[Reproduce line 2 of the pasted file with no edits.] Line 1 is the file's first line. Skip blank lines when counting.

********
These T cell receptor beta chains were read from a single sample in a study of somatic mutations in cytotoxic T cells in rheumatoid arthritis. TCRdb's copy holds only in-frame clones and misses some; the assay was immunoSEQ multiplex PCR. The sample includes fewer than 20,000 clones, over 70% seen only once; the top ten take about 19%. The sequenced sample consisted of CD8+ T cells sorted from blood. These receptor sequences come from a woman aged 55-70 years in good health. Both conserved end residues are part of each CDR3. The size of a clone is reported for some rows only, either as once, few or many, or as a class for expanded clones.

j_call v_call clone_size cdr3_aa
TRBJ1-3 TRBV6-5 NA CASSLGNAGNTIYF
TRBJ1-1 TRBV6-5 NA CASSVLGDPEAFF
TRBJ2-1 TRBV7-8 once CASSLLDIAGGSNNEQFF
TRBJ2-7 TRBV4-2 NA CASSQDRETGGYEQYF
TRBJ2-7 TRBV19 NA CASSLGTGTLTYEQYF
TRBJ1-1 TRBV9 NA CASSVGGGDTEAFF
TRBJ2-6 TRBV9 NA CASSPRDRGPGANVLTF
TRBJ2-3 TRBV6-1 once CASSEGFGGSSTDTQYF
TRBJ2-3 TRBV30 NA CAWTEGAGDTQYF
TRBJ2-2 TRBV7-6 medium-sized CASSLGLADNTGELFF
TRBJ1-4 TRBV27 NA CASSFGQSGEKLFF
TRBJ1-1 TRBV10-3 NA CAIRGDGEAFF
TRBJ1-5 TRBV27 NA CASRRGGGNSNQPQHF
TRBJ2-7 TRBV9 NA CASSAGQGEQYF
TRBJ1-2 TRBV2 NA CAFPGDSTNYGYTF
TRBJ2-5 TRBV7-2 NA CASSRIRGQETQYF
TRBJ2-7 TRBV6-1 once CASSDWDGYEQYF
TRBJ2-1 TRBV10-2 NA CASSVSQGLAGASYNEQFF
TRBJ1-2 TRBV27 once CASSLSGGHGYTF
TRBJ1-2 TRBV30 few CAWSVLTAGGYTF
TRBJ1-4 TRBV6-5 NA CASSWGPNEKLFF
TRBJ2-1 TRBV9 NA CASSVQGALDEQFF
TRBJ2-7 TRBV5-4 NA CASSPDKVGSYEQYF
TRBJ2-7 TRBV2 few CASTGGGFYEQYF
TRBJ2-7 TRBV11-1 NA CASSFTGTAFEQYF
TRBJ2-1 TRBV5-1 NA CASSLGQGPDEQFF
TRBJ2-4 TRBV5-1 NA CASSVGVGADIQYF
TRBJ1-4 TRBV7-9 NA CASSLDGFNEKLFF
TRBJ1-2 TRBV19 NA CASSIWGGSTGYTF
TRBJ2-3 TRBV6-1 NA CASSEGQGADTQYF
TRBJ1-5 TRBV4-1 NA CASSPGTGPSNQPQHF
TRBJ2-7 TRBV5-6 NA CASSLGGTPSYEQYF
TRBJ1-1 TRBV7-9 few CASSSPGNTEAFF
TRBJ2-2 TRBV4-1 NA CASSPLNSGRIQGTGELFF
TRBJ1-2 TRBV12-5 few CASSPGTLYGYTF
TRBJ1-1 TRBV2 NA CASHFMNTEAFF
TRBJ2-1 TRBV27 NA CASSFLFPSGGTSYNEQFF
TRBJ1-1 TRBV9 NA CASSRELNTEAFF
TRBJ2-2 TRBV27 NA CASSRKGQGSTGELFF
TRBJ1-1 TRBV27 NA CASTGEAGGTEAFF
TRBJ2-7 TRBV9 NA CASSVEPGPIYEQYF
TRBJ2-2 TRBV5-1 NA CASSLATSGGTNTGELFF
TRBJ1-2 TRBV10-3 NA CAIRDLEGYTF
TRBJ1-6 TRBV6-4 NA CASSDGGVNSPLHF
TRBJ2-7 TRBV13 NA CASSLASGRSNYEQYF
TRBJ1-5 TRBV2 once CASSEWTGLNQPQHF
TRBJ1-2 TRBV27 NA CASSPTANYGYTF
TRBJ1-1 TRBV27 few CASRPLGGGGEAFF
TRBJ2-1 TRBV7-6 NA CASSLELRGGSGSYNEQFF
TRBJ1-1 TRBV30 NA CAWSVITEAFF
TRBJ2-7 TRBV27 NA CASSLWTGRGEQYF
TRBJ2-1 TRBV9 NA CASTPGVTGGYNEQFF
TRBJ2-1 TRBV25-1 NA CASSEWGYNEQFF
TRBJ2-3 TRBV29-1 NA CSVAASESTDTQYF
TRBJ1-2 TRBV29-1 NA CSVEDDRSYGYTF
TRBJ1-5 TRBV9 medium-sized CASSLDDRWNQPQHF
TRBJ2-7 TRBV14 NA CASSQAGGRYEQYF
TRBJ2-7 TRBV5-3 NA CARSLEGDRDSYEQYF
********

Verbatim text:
j_call v_call clone_size cdr3_aa